Alternative Medicine

9 pesticide-filled teas you should never buy (and the kind you should)!

It is an interesting fact that the earliest record of people consuming tea was in third-century in China. In addition, it actually took around 1400 years for it to become a staple part of British culture, before being brought over the Atlantic to North America. Today, more than 80% of households across the continent drink tea at least once a week.

As the tea popularity continues to increase, its health benefits are continuously placed at the forefront of a great number of company’s marketing materials.

But, a study by the Canadian news service CBC has shown that nine of the ten most popular tea brands in North America contain toxic pesticides.

Namely, the presence of these pesticides undermines the health benefits of tea, since many of them are well-known carcinogens and the numbers found in some of the brands were far greater than the scientifically backed allowable limits.

The presence of pesticides in tea

According to the 2014 CBC Marketplace investigation, nine of the ten most popular teas in Canada were contaminated with pesticides through either direct treatment or field runoff, including:

- Twinings – Earl Grey

- Uncle Lee’s Legends of China – green tea

- Tetley – green tea

- Signal – orange pekoe

- Lipton – yellow label black tea

- Uncle Lee’s Legends of China – jasmine green tea

- King Cole – orange pekoe

- No Name – black tea

- Lipton – pure green tea

Even though all these brands were found to contain pesticides, some of them had a comparatively low level that is unlikely to trigger any noticeable health damage. Moreover, six of the nine were below the allowable limits, but three of them had a dangerously high number of pesticides.

These tea brands contain the highest pesticide levels:

- Uncle Lee’s Legends of China – green tea

This tea is officially the most toxic tea that is available in grocery stores. Alongside ten times the allowable levels of acetamiprid and chlorfenapyr, this tea brand also contains dangerous levels of bifenthrin, which has been extensively studied, showing to increase the possibility of developing cancer.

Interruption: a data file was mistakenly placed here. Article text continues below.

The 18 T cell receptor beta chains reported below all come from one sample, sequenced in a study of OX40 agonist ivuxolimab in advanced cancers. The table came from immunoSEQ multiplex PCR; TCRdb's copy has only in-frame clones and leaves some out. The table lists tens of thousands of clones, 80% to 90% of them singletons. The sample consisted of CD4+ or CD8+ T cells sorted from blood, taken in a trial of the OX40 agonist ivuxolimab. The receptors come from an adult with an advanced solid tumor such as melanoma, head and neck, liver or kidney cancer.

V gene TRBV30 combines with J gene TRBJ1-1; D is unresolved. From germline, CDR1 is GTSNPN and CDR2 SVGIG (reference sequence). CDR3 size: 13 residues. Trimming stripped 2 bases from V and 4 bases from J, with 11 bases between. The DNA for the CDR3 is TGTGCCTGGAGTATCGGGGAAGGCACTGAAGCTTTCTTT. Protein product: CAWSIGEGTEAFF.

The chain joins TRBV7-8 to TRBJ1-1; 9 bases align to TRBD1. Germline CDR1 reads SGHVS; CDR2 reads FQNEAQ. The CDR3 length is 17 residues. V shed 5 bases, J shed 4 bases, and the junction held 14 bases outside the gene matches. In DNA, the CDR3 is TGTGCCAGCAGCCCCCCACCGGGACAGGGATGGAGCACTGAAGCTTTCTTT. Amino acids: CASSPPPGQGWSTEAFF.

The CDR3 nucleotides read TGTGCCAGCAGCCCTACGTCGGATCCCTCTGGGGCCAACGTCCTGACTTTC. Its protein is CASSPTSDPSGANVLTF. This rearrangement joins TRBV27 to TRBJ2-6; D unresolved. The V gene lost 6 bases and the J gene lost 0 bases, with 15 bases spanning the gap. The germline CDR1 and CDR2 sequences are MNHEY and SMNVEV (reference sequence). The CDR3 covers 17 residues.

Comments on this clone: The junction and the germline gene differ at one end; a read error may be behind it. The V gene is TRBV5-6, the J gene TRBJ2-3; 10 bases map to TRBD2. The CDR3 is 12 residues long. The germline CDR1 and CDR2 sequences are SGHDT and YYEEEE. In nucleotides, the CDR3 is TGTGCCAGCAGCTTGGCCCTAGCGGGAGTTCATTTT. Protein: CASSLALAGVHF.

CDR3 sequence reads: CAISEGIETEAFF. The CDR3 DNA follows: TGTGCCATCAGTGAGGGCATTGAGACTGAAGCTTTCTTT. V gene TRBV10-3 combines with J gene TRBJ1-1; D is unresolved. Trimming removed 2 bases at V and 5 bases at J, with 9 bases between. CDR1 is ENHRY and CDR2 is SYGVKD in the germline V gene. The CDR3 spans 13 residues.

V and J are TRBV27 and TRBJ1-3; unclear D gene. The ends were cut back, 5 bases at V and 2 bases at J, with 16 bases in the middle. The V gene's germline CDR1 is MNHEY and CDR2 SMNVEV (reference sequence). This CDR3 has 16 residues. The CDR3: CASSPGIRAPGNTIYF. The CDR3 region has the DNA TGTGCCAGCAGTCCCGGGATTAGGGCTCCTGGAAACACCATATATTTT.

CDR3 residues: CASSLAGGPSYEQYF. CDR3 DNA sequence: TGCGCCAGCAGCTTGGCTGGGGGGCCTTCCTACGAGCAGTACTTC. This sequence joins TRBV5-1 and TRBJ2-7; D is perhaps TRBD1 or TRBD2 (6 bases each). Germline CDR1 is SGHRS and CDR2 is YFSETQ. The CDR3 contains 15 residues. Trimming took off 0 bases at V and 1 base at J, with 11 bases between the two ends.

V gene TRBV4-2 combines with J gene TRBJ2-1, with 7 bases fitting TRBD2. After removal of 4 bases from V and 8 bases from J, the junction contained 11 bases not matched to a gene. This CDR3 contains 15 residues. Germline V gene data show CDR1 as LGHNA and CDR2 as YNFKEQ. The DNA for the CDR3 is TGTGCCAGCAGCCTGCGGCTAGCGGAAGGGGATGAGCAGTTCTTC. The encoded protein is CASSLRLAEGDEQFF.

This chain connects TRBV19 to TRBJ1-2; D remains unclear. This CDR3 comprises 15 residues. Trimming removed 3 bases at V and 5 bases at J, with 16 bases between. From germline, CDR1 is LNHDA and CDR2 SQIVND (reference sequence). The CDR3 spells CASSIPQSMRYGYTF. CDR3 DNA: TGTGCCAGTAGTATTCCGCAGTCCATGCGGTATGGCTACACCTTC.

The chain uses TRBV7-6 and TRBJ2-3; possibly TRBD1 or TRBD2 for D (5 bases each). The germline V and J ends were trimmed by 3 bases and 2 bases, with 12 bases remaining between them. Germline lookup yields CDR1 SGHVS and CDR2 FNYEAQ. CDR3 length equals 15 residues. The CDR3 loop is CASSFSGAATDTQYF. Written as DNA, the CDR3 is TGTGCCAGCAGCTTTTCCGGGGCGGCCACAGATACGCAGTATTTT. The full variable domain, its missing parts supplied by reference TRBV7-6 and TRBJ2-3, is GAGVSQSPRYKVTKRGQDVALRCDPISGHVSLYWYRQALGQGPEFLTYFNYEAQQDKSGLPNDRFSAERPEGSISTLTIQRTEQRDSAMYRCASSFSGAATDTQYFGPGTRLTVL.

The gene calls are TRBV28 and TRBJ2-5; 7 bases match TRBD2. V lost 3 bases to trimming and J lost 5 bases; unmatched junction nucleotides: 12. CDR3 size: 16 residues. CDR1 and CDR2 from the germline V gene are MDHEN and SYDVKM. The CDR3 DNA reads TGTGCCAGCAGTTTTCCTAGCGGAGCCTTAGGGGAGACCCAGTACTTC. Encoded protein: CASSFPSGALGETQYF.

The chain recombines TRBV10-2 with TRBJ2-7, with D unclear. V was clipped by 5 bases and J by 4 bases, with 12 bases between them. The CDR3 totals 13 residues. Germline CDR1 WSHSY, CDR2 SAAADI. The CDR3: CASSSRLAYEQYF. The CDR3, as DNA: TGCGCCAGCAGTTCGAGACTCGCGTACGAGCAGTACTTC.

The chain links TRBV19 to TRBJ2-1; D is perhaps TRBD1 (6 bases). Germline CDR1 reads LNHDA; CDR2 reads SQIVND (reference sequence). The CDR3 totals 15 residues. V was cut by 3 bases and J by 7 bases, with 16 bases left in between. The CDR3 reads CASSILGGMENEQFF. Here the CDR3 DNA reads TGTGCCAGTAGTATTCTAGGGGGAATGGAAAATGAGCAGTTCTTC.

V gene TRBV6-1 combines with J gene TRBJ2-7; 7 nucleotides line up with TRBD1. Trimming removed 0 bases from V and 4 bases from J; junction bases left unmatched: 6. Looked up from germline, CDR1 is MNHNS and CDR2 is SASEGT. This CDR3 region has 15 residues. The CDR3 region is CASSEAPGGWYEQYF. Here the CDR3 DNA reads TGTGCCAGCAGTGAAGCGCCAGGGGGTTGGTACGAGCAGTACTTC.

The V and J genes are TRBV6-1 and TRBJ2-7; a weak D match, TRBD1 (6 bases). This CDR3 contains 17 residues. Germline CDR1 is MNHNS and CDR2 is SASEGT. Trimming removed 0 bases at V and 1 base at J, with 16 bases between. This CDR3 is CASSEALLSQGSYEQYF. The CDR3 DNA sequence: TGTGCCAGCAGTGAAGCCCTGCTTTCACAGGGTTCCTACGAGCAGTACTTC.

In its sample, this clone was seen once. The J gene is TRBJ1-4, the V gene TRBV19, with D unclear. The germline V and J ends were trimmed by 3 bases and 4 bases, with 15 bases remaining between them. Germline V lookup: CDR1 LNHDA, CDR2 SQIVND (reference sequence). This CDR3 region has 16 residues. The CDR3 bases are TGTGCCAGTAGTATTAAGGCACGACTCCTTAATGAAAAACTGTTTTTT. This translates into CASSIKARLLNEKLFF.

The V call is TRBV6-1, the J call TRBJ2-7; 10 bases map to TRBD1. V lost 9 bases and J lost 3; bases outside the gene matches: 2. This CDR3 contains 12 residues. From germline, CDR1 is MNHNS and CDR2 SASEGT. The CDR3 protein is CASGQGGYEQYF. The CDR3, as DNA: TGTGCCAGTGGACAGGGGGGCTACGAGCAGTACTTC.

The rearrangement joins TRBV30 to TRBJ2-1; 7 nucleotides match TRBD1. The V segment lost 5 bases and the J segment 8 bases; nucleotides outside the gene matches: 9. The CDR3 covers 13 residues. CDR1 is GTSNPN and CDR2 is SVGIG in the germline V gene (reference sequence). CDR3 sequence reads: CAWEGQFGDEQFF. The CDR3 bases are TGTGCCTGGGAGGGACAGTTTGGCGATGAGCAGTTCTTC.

- Tetley – green tea

This tea has been proven to have increased levels of acetamiprid as well as chlorfenapyr. The second pesticide has been found to be fatal even in small doses.

What’s more, cases of chlorfenapyr poisoning indicate that the chemical acts slowly in the system and can lead to fatality up to two weeks after the initial ingestion. According to the CBC report, Tetley’s tea possessed 18 pesticides in its finished product.

- Twinings – Earl Grey

It contains the third highest pesticide content with ten different toxic chemical compounds. The most frequently identified pesticide was acetamiprid that has been found to trigger vomiting, muscle weakness, severe nausea, hypothermia, and convulsions.

The winner – Red Rose

This tea was the only one that absolutely does not contain any pesticides of the ten teas that were tested. Their orange pekoe tea is proof that it is really possible to prepare delicious, healthy hot beverage without damaging the health of the customers as well as the environment.

Besides Red Rose’s lack of pesticide use, it is also Rainforest Alliance certified, which means they farm without unnecessary natural damage or destruction. That’s not all, as a company, they are actually committed to improving the working conditions for their employees and adhering to Fair-trade legislation, making them the healthy and ethical tea of choice.

Are the Natural Tea Brands the best option?

Just because a brand claims to be natural, doesn’t mean you shouldn’t look closely at what they’re really offering. So, it’s always up to you as a consumer to make wise decisions about what you are consuming.

There are some popular natural brands, like Trader Joe’s, Yogi, and Tazo, which have come under public scrutiny for use of pesticides, adding in natural flavors, as well as using GMO ingredients. Although the internet community made the issue widespread, aside from this report on Teavana, there weren’t actually a lot of high-level reports available to the public to back every claim.

But, in the last 2 years, Yogi seems to have made various changes in response to their consumer’s outrage, including eliminating any known traces of pesticides. Unluckily, natural flavors is still listed as an ingredient to date, thus leaving room for unaccountability.

Ultimately, we’re happy to see that some companies are listening to the public and making the right changes one step at a time. In case you’re wondering what to buy, two organic tea brands that have an excellent reputation are Numi and Traditional Medicinals.

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